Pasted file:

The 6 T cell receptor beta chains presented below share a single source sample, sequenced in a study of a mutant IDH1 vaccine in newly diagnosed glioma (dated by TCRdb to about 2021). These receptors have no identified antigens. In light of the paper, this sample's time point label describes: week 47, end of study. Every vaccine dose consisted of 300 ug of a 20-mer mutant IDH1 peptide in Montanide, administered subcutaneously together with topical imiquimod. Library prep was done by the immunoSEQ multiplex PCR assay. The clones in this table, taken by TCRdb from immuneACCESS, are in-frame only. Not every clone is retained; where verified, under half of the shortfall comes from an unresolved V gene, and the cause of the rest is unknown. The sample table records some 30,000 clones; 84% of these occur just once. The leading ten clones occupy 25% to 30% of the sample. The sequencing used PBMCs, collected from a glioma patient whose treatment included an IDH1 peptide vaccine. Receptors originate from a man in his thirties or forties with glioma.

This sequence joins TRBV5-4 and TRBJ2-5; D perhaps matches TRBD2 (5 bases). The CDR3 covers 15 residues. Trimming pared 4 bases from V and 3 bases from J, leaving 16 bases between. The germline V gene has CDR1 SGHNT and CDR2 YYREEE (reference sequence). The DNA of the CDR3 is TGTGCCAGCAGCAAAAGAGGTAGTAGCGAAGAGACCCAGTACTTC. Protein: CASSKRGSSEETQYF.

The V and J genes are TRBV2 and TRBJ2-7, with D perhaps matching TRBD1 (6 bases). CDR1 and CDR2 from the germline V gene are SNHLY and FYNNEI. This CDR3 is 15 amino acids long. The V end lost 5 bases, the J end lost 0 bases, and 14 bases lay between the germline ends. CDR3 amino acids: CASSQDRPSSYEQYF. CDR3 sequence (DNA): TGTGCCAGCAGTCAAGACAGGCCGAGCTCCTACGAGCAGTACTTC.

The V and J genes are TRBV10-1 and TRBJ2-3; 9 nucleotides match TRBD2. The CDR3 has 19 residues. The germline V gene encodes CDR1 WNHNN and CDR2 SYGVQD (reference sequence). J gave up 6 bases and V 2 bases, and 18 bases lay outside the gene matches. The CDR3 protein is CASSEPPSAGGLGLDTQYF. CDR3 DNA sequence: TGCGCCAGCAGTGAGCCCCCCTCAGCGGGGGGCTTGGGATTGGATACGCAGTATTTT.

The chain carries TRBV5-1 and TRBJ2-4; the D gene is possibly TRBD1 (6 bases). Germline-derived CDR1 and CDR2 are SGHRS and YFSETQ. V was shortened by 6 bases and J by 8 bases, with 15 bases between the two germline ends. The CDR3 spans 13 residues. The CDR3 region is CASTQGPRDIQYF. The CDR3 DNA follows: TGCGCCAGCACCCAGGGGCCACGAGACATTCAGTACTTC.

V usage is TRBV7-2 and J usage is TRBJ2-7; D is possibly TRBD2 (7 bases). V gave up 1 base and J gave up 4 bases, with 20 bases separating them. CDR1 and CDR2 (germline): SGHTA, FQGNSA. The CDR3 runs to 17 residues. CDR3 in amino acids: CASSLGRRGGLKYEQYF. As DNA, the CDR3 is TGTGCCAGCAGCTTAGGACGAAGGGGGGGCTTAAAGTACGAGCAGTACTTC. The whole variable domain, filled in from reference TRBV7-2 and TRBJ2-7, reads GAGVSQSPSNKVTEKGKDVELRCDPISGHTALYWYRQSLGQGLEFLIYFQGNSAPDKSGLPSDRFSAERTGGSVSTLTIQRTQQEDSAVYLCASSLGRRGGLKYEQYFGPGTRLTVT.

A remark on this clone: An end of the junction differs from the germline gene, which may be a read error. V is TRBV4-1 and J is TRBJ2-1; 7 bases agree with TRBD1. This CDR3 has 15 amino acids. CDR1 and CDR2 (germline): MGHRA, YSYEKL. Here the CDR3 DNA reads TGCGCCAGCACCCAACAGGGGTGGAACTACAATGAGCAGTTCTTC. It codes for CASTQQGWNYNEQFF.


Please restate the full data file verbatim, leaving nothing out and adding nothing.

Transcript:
The 6 T cell receptor beta chains presented below share a single source sample, sequenced in a study of a mutant IDH1 vaccine in newly diagnosed glioma (dated by TCRdb to about 2021). These receptors have no identified antigens. In light of the paper, this sample's time point label describes: week 47, end of study. Every vaccine dose consisted of 300 ug of a 20-mer mutant IDH1 peptide in Montanide, administered subcutaneously together with topical imiquimod. Library prep was done by the immunoSEQ multiplex PCR assay. The clones in this table, taken by TCRdb from immuneACCESS, are in-frame only. Not every clone is retained; where verified, under half of the shortfall comes from an unresolved V gene, and the cause of the rest is unknown. The sample table records some 30,000 clones; 84% of these occur just once. The leading ten clones occupy 25% to 30% of the sample. The sequencing used PBMCs, collected from a glioma patient whose treatment included an IDH1 peptide vaccine. Receptors originate from a man in his thirties or forties with glioma.

This sequence joins TRBV5-4 and TRBJ2-5; D perhaps matches TRBD2 (5 bases). The CDR3 covers 15 residues. Trimming pared 4 bases from V and 3 bases from J, leaving 16 bases between. The germline V gene has CDR1 SGHNT and CDR2 YYREEE (reference sequence). The DNA of the CDR3 is TGTGCCAGCAGCAAAAGAGGTAGTAGCGAAGAGACCCAGTACTTC. Protein: CASSKRGSSEETQYF.

The V and J genes are TRBV2 and TRBJ2-7, with D perhaps matching TRBD1 (6 bases). CDR1 and CDR2 from the germline V gene are SNHLY and FYNNEI. This CDR3 is 15 amino acids long. The V end lost 5 bases, the J end lost 0 bases, and 14 bases lay between the germline ends. CDR3 amino acids: CASSQDRPSSYEQYF. CDR3 sequence (DNA): TGTGCCAGCAGTCAAGACAGGCCGAGCTCCTACGAGCAGTACTTC.

The V and J genes are TRBV10-1 and TRBJ2-3; 9 nucleotides match TRBD2. The CDR3 has 19 residues. The germline V gene encodes CDR1 WNHNN and CDR2 SYGVQD (reference sequence). J gave up 6 bases and V 2 bases, and 18 bases lay outside the gene matches. The CDR3 protein is CASSEPPSAGGLGLDTQYF. CDR3 DNA sequence: TGCGCCAGCAGTGAGCCCCCCTCAGCGGGGGGCTTGGGATTGGATACGCAGTATTTT.

The chain carries TRBV5-1 and TRBJ2-4; the D gene is possibly TRBD1 (6 bases). Germline-derived CDR1 and CDR2 are SGHRS and YFSETQ. V was shortened by 6 bases and J by 8 bases, with 15 bases between the two germline ends. The CDR3 spans 13 residues. The CDR3 region is CASTQGPRDIQYF. The CDR3 DNA follows: TGCGCCAGCACCCAGGGGCCACGAGACATTCAGTACTTC.

V usage is TRBV7-2 and J usage is TRBJ2-7; D is possibly TRBD2 (7 bases). V gave up 1 base and J gave up 4 bases, with 20 bases separating them. CDR1 and CDR2 (germline): SGHTA, FQGNSA. The CDR3 runs to 17 residues. CDR3 in amino acids: CASSLGRRGGLKYEQYF. As DNA, the CDR3 is TGTGCCAGCAGCTTAGGACGAAGGGGGGGCTTAAAGTACGAGCAGTACTTC. The whole variable domain, filled in from reference TRBV7-2 and TRBJ2-7, reads GAGVSQSPSNKVTEKGKDVELRCDPISGHTALYWYRQSLGQGLEFLIYFQGNSAPDKSGLPSDRFSAERTGGSVSTLTIQRTQQEDSAVYLCASSLGRRGGLKYEQYFGPGTRLTVT.

A remark on this clone: An end of the junction differs from the germline gene, which may be a read error. V is TRBV4-1 and J is TRBJ2-1; 7 bases agree with TRBD1. This CDR3 has 15 amino acids. CDR1 and CDR2 (germline): MGHRA, YSYEKL. Here the CDR3 DNA reads TGCGCCAGCACCCAACAGGGGTGGAACTACAATGAGCAGTTCTTC. It codes for CASTQQGWNYNEQFF.